The Temasek Model

The Wall Street Journal
23 Mar 07

China recently announced what could be the world’s largest investment fund, with assets possibly totaling several hundred billion dollars. The fund draws on the model of Singapore’s Temasek Holdings, a state-owned investment company. So it’s worth asking: Is emulating Temasek such a good idea?

State-owned investment funds have gained currency because many Asian and Middle Eastern governments are sitting on huge foreign-exchange reserves, invested mostly in low-yielding U.S. Treasury bonds. South Korea and Malaysia have already created such funds; Vietnam, India and Dubai are examining the idea. The premise is that the public sector can kickstart investment outflows and invest more efficiently and productively than the private sector.

At face value, Temasek – set up in 1974 as a holding company “to hold and manage the Singapore government’s investments in companies for the long-term benefit of Singapore” – looks like a great success. Its portfolio has grown to S$129 billion ($84 billion) from S$350 million ($228 million), according to its 2006 annual review. Last year, the company reported an 18% total shareholder return, compounded annually and measured by market value, since its founding. Group net profit hit S$13 billion last year, a 71% rise from the prior year. Temasek’s average dividend yield to its shareholder – the Singapore government – stands at more than 7%, which isn’t shabby.

The trouble is, most of Temasek’s claims have to be taken on trust. Under Singapore law, Temasek isn’t required to release audited financial statements. Under CEO Ho Ching, Temasek started doing so anyway in 2004. But the statements are limited. Temasek releases only consolidated accounts, so cash flows between its subsidiary investments and the holding company aren’t detailed. Historical financials are provided only back to 2001, which means some claims – such as that 18% compounded shareholder return – can’t be independently verified.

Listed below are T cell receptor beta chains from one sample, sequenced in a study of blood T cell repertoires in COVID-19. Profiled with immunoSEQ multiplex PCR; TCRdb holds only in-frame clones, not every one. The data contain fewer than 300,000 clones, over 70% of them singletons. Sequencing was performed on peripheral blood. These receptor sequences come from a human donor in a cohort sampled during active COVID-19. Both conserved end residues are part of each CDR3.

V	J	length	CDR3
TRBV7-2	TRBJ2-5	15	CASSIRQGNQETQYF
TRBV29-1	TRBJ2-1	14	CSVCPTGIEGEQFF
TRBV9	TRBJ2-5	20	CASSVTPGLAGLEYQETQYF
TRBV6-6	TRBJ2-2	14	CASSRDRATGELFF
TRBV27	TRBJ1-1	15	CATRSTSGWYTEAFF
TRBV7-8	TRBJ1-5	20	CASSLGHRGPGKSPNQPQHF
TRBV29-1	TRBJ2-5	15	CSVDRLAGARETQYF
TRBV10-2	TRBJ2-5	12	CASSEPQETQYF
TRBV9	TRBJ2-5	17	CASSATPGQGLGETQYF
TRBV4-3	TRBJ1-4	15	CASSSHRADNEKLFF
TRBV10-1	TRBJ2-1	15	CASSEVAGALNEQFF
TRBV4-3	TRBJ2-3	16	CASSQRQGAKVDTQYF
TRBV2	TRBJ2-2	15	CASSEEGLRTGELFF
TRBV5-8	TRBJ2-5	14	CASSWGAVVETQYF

That may work OK in Singapore, where the civil service has a reputation for clean management. But China’s bureaucracy has proved to be riddled with corruption. Party leaders are probably attracted to the Temasek model because their power rests on keeping a tight grip on information and capital. How profitably, and properly, will an opaque Chinese agency reporting to the State Council manage billions of dollars without public supervision? Transparency aside, when was the last time a government agency made better investment decisions than the private sector?

Temasek grew out of the Singapore government’s wish to distance itself from the management of its various state-created enterprises. But since Ms. Ho was brought in, she’s helped morph the company into an international investment fund, with the goal of splitting its portfolio evenly among Singapore, Asia and OECD countries. Does that mean that Temasek’s main goal has shifted from domestic industrial strategy to something more akin to private equity?

That raises other questions: How much profit should be paid back to the government, how should that money be deployed, and – most important – who decides? China might want to prop up failing state-owned enterprises, or hand out cash to its acquisition- hungry energy companies. In Singapore, Temasek pays dividends back to the Ministry of Finance, which is financed by Singapore taxpayers. Yet Temasek maintains that it’s run as a “commercial entity.”

If you’re as confused as we are, you’re not alone. So is the U.S. Securities and Exchange Commission, which we’re told has talked to Singapore about how its government-owned companies report their investments in U.S.-listed stocks. Under U.S. law, any investor that holds more than 5% of a publicly listed stock has an obligation to reveal that position. Temasek may be becoming more transparent, but its larger peer, the Government Investment Corp., isn’t. As GIC farms out more of its investments to outside fund managers, the SEC wants to ensure that GIC’s aggregate ownership of a stock is made clear.

If China adopts similar practices, it may come under similar U.S. scrutiny, especially from a Democratic Congress itching for a fight. Even in Singapore, where public dissent about Temasek’s practices is rare, an MP recently questioned a Temasek-led consortium’s $1.9 billion investment in Shin Corp., a Thai purchase that Bangkok’s military government is investigating for possible breach of foreign ownership laws.

“Perhaps it’s a good time to take stock of the lessons learnt, and to consider Temasek’s role in the management of Singapore’s reserves and how it’s carried out,” the Straits Times reported nominated MP Eunice Olsen saying. “It’s not unreasonable for a company that manages our reserves to be more forthcoming in explaining its decisions and sharing its assessment.”

Well said.

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